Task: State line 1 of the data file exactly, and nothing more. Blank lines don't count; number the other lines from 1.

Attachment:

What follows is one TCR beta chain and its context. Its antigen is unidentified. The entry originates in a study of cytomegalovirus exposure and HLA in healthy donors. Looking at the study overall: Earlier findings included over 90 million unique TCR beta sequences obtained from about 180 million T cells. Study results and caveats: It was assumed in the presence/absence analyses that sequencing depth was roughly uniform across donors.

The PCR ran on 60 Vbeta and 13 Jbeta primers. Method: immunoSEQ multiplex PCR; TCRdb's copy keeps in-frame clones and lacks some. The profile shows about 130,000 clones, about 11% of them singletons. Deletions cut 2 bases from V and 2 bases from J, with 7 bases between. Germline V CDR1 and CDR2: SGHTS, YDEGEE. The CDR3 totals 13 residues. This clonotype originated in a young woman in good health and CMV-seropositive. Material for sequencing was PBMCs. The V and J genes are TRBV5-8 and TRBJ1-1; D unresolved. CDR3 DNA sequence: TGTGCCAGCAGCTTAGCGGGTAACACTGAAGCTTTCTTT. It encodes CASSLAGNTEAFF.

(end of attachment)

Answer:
What follows is one TCR beta chain and its context. Its antigen is unidentified. The entry originates in a study of cytomegalovirus exposure and HLA in healthy donors. Looking at the study overall: Earlier findings included over 90 million unique TCR beta sequences obtained from about 180 million T cells. Study results and caveats: It was assumed in the presence/absence analyses that sequencing depth was roughly uniform across donors.